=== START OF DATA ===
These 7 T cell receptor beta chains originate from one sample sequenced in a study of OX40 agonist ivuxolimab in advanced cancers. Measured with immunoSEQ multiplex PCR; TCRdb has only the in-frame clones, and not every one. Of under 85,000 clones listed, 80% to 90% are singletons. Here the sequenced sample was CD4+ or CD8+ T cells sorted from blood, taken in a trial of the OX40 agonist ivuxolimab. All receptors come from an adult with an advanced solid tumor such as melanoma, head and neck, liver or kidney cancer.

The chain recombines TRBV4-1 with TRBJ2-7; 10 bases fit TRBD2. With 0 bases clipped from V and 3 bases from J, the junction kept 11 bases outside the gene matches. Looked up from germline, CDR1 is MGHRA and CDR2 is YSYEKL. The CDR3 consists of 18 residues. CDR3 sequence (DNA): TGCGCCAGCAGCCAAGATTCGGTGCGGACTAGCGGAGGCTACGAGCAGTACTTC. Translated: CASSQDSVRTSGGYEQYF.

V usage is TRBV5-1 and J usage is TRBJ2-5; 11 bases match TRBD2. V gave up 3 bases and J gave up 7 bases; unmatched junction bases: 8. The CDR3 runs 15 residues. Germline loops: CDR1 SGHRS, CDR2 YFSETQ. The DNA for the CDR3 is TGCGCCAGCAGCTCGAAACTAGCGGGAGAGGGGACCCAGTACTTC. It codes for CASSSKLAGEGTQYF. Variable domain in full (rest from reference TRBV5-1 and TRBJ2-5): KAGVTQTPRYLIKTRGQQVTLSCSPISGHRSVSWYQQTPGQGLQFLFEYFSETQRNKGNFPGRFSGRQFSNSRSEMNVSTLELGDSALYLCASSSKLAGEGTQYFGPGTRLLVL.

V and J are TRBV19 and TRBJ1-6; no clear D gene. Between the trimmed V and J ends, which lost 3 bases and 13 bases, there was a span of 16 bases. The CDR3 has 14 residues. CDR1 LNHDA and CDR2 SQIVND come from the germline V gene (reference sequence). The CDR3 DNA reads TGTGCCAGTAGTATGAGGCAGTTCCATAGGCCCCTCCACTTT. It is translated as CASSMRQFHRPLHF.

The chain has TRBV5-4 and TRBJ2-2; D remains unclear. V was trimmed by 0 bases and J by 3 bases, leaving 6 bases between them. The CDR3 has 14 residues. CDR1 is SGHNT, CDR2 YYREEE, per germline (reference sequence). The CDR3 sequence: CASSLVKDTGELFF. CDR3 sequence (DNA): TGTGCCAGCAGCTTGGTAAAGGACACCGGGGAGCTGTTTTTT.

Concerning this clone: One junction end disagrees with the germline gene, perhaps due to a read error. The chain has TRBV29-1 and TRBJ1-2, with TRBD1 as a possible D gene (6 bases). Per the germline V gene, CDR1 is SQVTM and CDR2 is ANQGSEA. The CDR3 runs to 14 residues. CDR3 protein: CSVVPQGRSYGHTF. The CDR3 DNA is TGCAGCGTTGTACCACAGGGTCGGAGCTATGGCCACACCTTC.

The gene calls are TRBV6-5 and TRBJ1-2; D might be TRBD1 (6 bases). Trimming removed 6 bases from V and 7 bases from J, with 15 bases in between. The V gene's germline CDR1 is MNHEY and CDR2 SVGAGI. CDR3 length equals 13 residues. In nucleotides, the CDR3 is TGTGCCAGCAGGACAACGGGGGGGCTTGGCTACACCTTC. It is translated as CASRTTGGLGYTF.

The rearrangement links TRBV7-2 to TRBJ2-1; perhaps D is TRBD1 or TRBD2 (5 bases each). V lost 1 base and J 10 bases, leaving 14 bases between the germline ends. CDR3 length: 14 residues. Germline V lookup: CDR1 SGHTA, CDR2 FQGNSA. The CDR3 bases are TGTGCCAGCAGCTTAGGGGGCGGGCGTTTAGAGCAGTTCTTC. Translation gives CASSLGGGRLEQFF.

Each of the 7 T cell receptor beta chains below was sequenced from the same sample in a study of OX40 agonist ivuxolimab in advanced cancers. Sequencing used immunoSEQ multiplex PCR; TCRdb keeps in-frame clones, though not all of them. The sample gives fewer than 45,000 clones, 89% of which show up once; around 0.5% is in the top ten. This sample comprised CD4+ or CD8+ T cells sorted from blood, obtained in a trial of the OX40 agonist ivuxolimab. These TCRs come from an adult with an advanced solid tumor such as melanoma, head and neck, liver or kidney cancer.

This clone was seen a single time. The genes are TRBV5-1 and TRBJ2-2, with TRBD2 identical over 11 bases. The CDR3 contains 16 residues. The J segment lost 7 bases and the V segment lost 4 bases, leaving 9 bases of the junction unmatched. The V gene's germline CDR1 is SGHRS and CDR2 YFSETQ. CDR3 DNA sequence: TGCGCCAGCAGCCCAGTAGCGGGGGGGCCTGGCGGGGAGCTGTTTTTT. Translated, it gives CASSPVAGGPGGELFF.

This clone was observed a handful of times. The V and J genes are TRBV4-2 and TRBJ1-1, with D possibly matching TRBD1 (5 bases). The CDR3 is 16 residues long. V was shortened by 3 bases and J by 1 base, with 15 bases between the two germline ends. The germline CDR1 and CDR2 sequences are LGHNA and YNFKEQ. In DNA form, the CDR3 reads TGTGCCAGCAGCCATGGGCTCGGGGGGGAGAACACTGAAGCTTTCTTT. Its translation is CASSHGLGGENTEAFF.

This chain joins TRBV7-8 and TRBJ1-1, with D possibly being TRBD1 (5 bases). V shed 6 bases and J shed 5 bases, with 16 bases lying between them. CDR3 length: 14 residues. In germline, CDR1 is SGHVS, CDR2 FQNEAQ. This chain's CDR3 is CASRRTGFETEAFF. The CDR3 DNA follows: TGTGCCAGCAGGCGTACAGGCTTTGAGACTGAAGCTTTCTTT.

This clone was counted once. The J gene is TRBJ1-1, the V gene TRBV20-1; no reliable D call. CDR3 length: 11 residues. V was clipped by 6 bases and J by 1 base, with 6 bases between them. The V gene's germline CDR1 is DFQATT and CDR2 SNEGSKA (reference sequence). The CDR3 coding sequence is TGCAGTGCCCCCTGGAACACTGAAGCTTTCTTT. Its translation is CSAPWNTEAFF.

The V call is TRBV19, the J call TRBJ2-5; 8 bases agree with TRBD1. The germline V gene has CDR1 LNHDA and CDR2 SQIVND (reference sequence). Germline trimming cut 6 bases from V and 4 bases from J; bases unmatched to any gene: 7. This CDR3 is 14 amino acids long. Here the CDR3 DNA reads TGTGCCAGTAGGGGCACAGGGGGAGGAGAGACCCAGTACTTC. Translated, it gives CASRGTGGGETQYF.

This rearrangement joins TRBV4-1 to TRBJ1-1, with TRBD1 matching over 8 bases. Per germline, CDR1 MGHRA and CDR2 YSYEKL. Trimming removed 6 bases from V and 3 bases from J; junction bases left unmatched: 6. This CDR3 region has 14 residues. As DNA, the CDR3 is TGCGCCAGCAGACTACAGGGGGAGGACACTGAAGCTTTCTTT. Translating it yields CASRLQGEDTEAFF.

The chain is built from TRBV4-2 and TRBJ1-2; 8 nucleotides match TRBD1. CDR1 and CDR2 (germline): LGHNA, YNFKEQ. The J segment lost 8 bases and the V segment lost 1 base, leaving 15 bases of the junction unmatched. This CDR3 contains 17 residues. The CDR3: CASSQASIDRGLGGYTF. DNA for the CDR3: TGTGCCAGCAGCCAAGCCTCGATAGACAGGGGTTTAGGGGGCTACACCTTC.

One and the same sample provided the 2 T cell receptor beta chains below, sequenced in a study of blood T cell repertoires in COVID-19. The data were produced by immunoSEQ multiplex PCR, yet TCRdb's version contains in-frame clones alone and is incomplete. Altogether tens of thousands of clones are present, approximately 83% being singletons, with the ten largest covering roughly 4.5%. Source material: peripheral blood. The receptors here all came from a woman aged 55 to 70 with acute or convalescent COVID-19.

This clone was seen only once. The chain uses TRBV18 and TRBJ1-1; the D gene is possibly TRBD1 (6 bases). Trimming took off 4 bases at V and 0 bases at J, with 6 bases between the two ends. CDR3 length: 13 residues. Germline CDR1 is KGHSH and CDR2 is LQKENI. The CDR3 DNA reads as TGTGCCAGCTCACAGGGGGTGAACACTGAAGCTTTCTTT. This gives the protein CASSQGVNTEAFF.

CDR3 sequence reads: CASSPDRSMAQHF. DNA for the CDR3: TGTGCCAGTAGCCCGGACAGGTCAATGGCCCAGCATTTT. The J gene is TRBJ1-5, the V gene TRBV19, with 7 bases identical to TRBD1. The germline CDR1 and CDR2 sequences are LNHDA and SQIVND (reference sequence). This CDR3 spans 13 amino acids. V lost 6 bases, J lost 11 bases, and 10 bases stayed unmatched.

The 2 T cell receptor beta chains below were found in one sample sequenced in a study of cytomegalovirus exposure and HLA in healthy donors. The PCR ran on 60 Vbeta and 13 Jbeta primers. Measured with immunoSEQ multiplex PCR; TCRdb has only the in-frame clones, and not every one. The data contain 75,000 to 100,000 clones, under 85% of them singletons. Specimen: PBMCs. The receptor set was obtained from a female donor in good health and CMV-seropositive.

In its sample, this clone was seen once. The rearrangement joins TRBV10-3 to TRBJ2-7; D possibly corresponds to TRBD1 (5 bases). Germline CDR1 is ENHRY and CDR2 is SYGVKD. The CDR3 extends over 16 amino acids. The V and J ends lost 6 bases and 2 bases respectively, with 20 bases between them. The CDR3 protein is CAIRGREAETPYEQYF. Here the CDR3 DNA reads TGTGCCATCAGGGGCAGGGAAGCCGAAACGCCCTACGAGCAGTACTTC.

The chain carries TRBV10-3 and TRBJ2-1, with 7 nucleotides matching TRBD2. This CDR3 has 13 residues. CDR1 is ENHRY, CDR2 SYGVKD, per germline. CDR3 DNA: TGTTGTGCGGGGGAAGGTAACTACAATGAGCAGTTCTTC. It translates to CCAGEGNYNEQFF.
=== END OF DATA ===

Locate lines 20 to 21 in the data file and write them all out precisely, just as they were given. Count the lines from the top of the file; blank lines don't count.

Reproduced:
The 2 T cell receptor beta chains below were found in one sample sequenced in a study of cytomegalovirus exposure and HLA in healthy donors. The PCR ran on 60 Vbeta and 13 Jbeta primers. Measured with immunoSEQ multiplex PCR; TCRdb has only the in-frame clones, and not every one. The data contain 75,000 to 100,000 clones, under 85% of them singletons. Specimen: PBMCs. The receptor set was obtained from a female donor in good health and CMV-seropositive.

In its sample, this clone was seen once. The rearrangement joins TRBV10-3 to TRBJ2-7; D possibly corresponds to TRBD1 (5 bases). Germline CDR1 is ENHRY and CDR2 is SYGVKD. The CDR3 extends over 16 amino acids. The V and J ends lost 6 bases and 2 bases respectively, with 20 bases between them. The CDR3 protein is CAIRGREAETPYEQYF. Here the CDR3 DNA reads TGTGCCATCAGGGGCAGGGAAGCCGAAACGCCCTACGAGCAGTACTTC.